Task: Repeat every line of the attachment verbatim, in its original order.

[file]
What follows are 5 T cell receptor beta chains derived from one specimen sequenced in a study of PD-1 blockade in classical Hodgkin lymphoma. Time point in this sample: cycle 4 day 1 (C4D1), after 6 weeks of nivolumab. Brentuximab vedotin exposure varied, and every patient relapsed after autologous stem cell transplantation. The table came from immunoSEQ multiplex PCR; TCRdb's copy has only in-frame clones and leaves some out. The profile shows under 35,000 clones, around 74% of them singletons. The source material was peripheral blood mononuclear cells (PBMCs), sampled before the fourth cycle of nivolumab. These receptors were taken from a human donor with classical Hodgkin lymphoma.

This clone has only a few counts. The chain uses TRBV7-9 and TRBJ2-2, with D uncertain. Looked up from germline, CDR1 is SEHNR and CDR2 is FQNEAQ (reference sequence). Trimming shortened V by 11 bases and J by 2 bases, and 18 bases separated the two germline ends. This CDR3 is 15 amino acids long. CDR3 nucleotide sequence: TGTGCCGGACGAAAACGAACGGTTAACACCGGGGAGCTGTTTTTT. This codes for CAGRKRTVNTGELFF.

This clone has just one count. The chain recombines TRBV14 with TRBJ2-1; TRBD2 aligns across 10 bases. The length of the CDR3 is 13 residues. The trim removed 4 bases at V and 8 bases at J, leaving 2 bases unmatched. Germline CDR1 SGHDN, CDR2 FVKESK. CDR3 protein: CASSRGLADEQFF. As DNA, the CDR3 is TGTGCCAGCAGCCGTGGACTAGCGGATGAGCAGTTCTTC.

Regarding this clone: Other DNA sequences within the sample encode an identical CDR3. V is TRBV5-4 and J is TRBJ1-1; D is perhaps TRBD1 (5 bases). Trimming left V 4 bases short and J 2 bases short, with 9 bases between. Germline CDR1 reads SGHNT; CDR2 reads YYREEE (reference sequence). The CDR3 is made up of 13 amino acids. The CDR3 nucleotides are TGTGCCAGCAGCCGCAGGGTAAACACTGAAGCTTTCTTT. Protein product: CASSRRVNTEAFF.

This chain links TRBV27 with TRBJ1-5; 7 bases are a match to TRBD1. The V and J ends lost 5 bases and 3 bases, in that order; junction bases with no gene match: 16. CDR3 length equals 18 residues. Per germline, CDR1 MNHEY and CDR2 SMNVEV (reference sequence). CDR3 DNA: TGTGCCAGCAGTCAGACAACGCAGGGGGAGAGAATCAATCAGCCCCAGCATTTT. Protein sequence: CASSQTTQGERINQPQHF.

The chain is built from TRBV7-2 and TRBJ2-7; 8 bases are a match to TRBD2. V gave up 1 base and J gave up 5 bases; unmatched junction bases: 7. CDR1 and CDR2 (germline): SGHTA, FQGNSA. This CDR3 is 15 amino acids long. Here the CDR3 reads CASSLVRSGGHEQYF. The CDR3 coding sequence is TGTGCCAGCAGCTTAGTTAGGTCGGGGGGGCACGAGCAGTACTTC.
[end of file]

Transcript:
What follows are 5 T cell receptor beta chains derived from one specimen sequenced in a study of PD-1 blockade in classical Hodgkin lymphoma. Time point in this sample: cycle 4 day 1 (C4D1), after 6 weeks of nivolumab. Brentuximab vedotin exposure varied, and every patient relapsed after autologous stem cell transplantation. The table came from immunoSEQ multiplex PCR; TCRdb's copy has only in-frame clones and leaves some out. The profile shows under 35,000 clones, around 74% of them singletons. The source material was peripheral blood mononuclear cells (PBMCs), sampled before the fourth cycle of nivolumab. These receptors were taken from a human donor with classical Hodgkin lymphoma.

This clone has only a few counts. The chain uses TRBV7-9 and TRBJ2-2, with D uncertain. Looked up from germline, CDR1 is SEHNR and CDR2 is FQNEAQ (reference sequence). Trimming shortened V by 11 bases and J by 2 bases, and 18 bases separated the two germline ends. This CDR3 is 15 amino acids long. CDR3 nucleotide sequence: TGTGCCGGACGAAAACGAACGGTTAACACCGGGGAGCTGTTTTTT. This codes for CAGRKRTVNTGELFF.

This clone has just one count. The chain recombines TRBV14 with TRBJ2-1; TRBD2 aligns across 10 bases. The length of the CDR3 is 13 residues. The trim removed 4 bases at V and 8 bases at J, leaving 2 bases unmatched. Germline CDR1 SGHDN, CDR2 FVKESK. CDR3 protein: CASSRGLADEQFF. As DNA, the CDR3 is TGTGCCAGCAGCCGTGGACTAGCGGATGAGCAGTTCTTC.

Regarding this clone: Other DNA sequences within the sample encode an identical CDR3. V is TRBV5-4 and J is TRBJ1-1; D is perhaps TRBD1 (5 bases). Trimming left V 4 bases short and J 2 bases short, with 9 bases between. Germline CDR1 reads SGHNT; CDR2 reads YYREEE (reference sequence). The CDR3 is made up of 13 amino acids. The CDR3 nucleotides are TGTGCCAGCAGCCGCAGGGTAAACACTGAAGCTTTCTTT. Protein product: CASSRRVNTEAFF.

This chain links TRBV27 with TRBJ1-5; 7 bases are a match to TRBD1. The V and J ends lost 5 bases and 3 bases, in that order; junction bases with no gene match: 16. CDR3 length equals 18 residues. Per germline, CDR1 MNHEY and CDR2 SMNVEV (reference sequence). CDR3 DNA: TGTGCCAGCAGTCAGACAACGCAGGGGGAGAGAATCAATCAGCCCCAGCATTTT. Protein sequence: CASSQTTQGERINQPQHF.

The chain is built from TRBV7-2 and TRBJ2-7; 8 bases are a match to TRBD2. V gave up 1 base and J gave up 5 bases; unmatched junction bases: 7. CDR1 and CDR2 (germline): SGHTA, FQGNSA. This CDR3 is 15 amino acids long. Here the CDR3 reads CASSLVRSGGHEQYF. The CDR3 coding sequence is TGTGCCAGCAGCTTAGTTAGGTCGGGGGGGCACGAGCAGTACTTC.